New car sales up up 6 per cent
New car sales continue to grow with May seeing a 6 per cent increase on the corresponding month last year. So far this year, 64,031 new cars have been sold, an increase of 12,481 on 2013.
Commenting on the results, Alan Nolan, Director General, said: “We expected May to slow a little, in advance of the new ‘142 plate’ in July. While the increase isn’t as large as previous months, demand has remained strong, attributable to a more affordable marketplace for motorists and better availability of retail finance options.”
“A bit like the property sector, which is seeing an increase in demand for new homes, many consumers now appear to be better placed financially to re-enter the new car market having been out of the buying cycle over the last number of years.”
“June is likely to be a quiet month with July being a crucial period for the Motor Industry. The second year of the new number plate, new car enquiries in dealerships are very strong at the moment and should translate into a busy July.”
Ford has taken top spot in the sales charts for combined car and van sales, a total of 6,282 cars were registered last month, up 336 units or a 5.7 percent increase on the same month last year.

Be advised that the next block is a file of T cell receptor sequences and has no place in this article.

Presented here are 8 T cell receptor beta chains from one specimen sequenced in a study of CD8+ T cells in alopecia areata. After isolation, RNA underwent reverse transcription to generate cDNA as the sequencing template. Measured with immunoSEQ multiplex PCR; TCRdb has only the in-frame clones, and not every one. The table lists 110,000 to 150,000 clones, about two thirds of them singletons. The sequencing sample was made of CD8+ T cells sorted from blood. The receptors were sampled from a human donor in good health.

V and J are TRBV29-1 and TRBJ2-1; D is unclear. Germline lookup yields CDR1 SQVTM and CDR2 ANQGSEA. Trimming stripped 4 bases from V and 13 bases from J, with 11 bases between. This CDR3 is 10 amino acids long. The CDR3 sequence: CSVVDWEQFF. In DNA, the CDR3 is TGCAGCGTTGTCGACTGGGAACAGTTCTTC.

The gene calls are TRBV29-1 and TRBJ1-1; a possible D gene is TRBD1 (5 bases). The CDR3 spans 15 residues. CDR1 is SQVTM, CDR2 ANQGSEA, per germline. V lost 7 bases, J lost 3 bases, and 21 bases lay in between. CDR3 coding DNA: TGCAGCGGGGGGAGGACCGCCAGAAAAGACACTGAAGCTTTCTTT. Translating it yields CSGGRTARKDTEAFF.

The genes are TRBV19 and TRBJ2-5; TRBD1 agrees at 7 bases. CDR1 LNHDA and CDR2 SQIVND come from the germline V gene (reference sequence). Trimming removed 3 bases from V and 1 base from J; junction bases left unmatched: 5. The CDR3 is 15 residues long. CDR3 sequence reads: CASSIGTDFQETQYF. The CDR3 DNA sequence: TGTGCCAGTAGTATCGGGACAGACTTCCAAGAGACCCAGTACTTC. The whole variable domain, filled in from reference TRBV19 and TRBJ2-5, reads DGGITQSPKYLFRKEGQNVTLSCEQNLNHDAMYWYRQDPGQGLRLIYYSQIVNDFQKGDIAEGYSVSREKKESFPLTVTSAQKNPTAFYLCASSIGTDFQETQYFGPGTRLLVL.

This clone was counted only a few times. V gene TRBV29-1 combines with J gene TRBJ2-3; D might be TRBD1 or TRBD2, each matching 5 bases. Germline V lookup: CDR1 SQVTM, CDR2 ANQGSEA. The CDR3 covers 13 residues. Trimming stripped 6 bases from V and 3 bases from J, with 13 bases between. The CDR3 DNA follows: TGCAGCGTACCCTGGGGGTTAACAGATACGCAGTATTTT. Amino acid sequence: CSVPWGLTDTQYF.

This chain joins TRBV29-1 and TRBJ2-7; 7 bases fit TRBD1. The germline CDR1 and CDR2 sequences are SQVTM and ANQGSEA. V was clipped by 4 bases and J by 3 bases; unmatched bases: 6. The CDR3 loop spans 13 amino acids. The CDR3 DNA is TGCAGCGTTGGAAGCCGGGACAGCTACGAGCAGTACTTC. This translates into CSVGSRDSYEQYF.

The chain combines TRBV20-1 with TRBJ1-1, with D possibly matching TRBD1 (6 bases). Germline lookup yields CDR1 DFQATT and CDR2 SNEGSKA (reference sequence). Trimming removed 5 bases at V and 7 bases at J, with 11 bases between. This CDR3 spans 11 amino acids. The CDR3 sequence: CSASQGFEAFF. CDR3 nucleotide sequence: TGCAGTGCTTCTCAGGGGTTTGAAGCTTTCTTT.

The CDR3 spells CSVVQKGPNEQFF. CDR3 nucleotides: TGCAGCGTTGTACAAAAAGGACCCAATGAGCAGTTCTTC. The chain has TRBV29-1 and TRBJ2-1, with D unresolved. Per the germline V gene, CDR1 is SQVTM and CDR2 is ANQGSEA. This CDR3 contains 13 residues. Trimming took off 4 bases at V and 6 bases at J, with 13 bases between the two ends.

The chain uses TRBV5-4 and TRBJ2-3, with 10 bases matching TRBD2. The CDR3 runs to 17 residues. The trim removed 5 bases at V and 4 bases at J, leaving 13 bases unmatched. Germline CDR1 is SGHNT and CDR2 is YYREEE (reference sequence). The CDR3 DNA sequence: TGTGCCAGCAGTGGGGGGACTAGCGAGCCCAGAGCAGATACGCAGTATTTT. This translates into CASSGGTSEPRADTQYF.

There was a significantly higher increase in van and light commercial sales across the country for the month of May when compared with the same month last year, up 15.9 percent (1,359 vs 1,173 units).
Ford had the highest combined vehicle sales volume of 1,007 units to take the top slot followed by Toyota with 887 and Volkswagen with 871.
Commenting on the figures, Eddie Murphy, Chairman and Managing Director of Ford Ireland, said: “It is encouraging to see car and van sales continue to grow and Ford’s overall leadership role in the growing market. There is no doubt that a lot of the sales are caused by pent up demand from motorists who put off upgrading their vehicle over the last number of years, however, a good proportion of sales is arising from the increased business confidence. Certainly this is the case in relation to the van market increase which has always been a better indicator of confidence in the overall economy than car sales on their own”.